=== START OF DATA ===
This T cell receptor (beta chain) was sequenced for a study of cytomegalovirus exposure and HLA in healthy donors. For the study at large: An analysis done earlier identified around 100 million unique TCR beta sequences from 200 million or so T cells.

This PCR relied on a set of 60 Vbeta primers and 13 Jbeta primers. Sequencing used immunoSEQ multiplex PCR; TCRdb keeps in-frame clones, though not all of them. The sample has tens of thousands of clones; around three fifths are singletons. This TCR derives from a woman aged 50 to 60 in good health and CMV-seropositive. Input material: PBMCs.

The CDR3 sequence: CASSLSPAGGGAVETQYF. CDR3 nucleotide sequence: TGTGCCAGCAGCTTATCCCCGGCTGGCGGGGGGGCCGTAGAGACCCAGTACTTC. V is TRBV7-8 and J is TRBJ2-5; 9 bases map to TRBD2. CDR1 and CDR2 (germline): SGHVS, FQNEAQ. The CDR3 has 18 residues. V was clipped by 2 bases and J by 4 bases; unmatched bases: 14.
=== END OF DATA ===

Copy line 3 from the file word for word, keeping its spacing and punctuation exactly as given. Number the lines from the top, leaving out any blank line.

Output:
The CDR3 sequence: CASSLSPAGGGAVETQYF. CDR3 nucleotide sequence: TGTGCCAGCAGCTTATCCCCGGCTGGCGGGGGGGCCGTAGAGACCCAGTACTTC. V is TRBV7-8 and J is TRBJ2-5; 9 bases map to TRBD2. CDR1 and CDR2 (germline): SGHVS, FQNEAQ. The CDR3 has 18 residues. V was clipped by 2 bases and J by 4 bases; unmatched bases: 14.